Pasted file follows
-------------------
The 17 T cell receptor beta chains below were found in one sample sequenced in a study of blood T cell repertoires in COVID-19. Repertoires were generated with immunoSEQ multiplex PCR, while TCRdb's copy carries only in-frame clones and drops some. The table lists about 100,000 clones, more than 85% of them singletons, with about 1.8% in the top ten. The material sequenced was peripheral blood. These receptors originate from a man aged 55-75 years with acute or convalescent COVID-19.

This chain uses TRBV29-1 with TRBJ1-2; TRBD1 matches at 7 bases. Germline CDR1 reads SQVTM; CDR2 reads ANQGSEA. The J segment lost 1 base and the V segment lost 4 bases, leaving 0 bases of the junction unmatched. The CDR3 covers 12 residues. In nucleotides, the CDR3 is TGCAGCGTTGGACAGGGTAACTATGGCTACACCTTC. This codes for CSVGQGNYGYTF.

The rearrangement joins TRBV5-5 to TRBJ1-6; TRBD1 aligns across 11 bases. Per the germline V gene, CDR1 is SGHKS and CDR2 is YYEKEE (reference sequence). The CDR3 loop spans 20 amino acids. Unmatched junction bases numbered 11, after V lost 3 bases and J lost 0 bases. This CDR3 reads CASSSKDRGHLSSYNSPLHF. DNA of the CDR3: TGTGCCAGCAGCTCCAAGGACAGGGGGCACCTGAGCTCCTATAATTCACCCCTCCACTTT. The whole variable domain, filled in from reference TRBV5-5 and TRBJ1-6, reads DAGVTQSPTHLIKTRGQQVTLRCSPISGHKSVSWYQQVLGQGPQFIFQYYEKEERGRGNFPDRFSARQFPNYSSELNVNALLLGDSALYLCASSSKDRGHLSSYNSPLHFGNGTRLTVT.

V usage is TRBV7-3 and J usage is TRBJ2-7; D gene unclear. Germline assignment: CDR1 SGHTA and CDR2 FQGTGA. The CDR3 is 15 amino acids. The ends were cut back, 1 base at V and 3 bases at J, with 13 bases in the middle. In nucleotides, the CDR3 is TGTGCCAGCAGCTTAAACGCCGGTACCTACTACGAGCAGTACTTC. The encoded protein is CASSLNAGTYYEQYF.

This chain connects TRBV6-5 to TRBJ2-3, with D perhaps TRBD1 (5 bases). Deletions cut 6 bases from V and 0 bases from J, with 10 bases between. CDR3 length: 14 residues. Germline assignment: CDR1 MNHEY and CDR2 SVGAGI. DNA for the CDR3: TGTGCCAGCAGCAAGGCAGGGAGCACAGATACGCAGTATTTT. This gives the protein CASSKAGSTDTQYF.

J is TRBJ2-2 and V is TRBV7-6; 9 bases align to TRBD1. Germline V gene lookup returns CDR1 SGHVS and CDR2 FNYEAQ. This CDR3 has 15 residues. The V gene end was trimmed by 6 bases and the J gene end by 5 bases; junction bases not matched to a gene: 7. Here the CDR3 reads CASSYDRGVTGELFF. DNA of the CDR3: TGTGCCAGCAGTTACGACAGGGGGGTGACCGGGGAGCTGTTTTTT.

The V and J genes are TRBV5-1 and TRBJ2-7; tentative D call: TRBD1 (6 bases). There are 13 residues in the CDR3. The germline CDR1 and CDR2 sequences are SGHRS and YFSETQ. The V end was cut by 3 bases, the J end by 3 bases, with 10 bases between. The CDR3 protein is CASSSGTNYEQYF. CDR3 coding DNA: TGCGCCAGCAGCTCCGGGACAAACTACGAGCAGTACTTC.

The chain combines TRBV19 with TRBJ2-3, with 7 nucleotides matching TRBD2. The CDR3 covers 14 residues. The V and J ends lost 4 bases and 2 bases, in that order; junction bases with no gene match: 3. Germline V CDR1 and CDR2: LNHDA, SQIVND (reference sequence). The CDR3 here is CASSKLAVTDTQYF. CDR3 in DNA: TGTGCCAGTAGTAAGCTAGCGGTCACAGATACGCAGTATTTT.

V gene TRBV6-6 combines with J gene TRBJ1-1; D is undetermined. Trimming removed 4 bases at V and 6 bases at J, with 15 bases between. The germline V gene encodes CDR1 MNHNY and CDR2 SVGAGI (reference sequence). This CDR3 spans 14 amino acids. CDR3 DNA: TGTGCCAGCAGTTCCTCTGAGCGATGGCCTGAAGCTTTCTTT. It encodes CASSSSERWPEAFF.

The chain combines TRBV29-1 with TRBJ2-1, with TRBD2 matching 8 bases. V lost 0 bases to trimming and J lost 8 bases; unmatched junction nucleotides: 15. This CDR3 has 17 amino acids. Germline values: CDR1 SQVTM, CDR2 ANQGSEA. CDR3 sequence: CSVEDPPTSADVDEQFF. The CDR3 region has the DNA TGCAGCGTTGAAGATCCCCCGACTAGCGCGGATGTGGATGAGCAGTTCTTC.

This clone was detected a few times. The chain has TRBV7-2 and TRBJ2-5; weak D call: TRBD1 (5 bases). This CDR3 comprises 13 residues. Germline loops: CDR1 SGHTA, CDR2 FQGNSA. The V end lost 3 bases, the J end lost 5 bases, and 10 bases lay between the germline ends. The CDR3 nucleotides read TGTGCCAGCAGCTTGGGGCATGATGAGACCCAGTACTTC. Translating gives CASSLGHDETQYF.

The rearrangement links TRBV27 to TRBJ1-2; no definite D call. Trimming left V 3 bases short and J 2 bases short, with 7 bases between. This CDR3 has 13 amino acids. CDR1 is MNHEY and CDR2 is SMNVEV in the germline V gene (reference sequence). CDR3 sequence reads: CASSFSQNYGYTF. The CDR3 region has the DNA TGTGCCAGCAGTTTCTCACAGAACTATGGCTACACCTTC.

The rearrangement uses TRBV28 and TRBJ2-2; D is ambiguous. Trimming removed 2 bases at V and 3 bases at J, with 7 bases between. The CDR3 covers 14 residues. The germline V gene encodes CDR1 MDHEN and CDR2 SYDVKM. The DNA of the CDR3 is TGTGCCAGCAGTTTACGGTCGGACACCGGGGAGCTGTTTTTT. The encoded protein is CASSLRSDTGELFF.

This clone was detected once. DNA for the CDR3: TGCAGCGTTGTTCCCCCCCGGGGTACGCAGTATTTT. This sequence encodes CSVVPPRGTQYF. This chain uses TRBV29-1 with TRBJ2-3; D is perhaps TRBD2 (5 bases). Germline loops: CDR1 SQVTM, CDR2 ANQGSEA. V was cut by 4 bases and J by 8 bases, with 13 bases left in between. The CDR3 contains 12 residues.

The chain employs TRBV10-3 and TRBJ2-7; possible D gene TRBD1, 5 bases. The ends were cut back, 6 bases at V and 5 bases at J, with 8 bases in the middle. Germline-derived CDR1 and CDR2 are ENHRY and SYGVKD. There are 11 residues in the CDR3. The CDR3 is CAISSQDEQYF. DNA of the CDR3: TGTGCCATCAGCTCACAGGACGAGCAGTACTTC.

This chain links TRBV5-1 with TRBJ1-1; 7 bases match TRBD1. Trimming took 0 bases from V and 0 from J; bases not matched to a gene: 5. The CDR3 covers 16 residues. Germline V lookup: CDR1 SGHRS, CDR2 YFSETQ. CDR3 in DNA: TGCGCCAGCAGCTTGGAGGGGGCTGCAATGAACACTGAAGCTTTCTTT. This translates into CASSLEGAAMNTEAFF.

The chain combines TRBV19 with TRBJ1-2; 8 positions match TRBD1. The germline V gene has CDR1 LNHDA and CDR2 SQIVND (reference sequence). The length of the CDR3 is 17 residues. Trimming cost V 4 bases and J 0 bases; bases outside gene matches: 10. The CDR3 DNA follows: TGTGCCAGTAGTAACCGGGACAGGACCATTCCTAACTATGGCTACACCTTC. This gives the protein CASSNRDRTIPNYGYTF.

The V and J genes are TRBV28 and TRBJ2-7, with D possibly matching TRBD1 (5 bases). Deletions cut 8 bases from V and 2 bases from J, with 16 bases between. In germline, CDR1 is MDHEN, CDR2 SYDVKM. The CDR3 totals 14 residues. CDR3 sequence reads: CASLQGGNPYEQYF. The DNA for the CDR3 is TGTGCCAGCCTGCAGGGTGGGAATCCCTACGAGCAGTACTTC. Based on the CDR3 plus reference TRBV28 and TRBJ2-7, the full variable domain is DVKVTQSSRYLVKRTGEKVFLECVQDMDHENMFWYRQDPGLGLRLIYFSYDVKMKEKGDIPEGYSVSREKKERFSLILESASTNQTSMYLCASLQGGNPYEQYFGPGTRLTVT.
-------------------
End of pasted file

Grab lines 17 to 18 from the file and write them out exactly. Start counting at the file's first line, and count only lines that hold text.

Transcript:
The chain combines TRBV19 with TRBJ1-2; 8 positions match TRBD1. The germline V gene has CDR1 LNHDA and CDR2 SQIVND (reference sequence). The length of the CDR3 is 17 residues. Trimming cost V 4 bases and J 0 bases; bases outside gene matches: 10. The CDR3 DNA follows: TGTGCCAGTAGTAACCGGGACAGGACCATTCCTAACTATGGCTACACCTTC. This gives the protein CASSNRDRTIPNYGYTF.

The V and J genes are TRBV28 and TRBJ2-7, with D possibly matching TRBD1 (5 bases). Deletions cut 8 bases from V and 2 bases from J, with 16 bases between. In germline, CDR1 is MDHEN, CDR2 SYDVKM. The CDR3 totals 14 residues. CDR3 sequence reads: CASLQGGNPYEQYF. The DNA for the CDR3 is TGTGCCAGCCTGCAGGGTGGGAATCCCTACGAGCAGTACTTC. Based on the CDR3 plus reference TRBV28 and TRBJ2-7, the full variable domain is DVKVTQSSRYLVKRTGEKVFLECVQDMDHENMFWYRQDPGLGLRLIYFSYDVKMKEKGDIPEGYSVSREKKERFSLILESASTNQTSMYLCASLQGGNPYEQYFGPGTRLTVT.